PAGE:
I saw it. I’m glad I didn’t pay for it. It was good for a bunch of high schoolers, which was basically what it was. You should be able to declare a portion of the ticket price as a donation to them (they are registered as a 501c3 and solicited donations that were deductible, just none of the ticket price was described that way like you often see for charity functions, probably because most people who attend probably don’t think of it as a charity function), because their prices are obscene for the level of quality of their work. Not to say it’s bad, but the dancing just wasn’t particularly impressive. There was one particular routine that I thought required a lot of skill and practice to be able to do flawlessly every night, but otherwise, meh. The soloist who played a string instrument was quite good in my opinion, but she was an actual adult unlike the kids who danced. They had an older guy do some singing and his windpipes were quite loud, but didn’t really move me emotionally as much, perhaps because the translations of the lyrics that were flashed were all about how the PR of China is repressing them. Oh, and he was loud. Very loud. Did I mention that he was loud? At least one of the dance routines was framed by some sort of story about a member of the Falun Gong being treated poorly because of their religious practices.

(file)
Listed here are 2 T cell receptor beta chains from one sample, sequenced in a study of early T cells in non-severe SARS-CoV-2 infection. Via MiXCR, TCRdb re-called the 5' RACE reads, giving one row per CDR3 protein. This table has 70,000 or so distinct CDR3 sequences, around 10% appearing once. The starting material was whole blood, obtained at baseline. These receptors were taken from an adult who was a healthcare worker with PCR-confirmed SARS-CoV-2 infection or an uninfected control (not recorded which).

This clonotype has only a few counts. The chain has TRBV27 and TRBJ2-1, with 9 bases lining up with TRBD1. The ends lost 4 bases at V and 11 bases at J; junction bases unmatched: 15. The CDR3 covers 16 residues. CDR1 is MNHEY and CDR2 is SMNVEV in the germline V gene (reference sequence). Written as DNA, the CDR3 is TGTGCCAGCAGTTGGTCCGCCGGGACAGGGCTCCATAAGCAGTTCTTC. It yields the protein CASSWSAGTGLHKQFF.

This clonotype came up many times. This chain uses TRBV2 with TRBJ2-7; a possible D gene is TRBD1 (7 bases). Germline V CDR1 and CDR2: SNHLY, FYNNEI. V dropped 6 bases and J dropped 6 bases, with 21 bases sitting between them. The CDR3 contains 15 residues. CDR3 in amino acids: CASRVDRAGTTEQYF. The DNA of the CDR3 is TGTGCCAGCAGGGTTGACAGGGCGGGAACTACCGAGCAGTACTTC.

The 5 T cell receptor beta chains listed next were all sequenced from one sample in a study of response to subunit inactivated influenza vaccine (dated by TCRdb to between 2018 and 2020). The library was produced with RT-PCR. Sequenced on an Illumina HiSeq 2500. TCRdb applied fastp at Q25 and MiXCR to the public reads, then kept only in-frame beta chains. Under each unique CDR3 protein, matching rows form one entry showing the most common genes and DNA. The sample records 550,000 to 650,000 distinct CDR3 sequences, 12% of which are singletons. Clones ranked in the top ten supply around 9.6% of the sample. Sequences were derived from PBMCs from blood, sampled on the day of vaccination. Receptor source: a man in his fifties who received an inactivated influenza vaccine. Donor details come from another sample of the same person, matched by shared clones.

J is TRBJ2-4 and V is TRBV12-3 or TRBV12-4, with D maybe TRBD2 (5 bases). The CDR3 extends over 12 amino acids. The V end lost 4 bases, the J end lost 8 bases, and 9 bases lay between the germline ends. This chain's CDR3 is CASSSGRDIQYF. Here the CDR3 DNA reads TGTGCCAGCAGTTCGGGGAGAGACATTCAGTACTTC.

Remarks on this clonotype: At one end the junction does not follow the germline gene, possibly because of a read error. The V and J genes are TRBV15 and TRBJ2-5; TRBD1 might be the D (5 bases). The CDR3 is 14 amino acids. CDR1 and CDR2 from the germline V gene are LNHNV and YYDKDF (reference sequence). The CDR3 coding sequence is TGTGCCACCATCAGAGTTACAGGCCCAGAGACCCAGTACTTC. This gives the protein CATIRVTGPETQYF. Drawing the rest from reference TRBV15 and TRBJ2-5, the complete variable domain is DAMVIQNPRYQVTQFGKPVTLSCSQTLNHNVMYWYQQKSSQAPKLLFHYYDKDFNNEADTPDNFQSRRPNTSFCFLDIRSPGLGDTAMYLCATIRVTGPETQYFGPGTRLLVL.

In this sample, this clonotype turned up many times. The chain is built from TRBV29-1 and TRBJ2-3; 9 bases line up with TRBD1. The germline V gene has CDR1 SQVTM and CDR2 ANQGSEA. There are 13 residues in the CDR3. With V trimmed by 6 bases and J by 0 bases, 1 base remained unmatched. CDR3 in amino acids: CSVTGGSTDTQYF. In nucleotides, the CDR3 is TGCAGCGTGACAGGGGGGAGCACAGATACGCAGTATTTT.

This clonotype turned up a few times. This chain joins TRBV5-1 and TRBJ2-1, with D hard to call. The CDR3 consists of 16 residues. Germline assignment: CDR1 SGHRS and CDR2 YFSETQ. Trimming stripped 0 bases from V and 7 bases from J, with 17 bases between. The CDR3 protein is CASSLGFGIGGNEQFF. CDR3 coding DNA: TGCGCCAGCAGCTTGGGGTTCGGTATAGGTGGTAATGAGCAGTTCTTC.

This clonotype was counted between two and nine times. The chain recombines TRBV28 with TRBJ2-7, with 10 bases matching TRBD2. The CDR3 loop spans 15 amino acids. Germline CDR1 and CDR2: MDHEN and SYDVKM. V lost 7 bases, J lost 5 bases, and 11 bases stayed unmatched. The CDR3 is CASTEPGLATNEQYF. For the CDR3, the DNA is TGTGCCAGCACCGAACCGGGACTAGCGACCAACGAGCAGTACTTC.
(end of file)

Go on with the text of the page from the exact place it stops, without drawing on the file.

The whole show is built around how the evil Chinese government persecutes that pure and noble Falun Gong. Now, I’m not saying that isn’t true - I just would rather be entertained than watch a political diatribe choreographed and set to music.

And, as if that wasn’t enough, they also managed to get in a dig against the Theory of Evolution, of all things.

OK, so their message is basically more political than theological. Got it.

My wife saw it back in February and told me one segment was about Falun Gong, not more than that. The rest was more traditional. I guess we’ll see in early 2019 when she sees it again if that has changed.

i have been, would not pay to see again. I thought it would be more acrobats and dancing, instead it had lots of singing.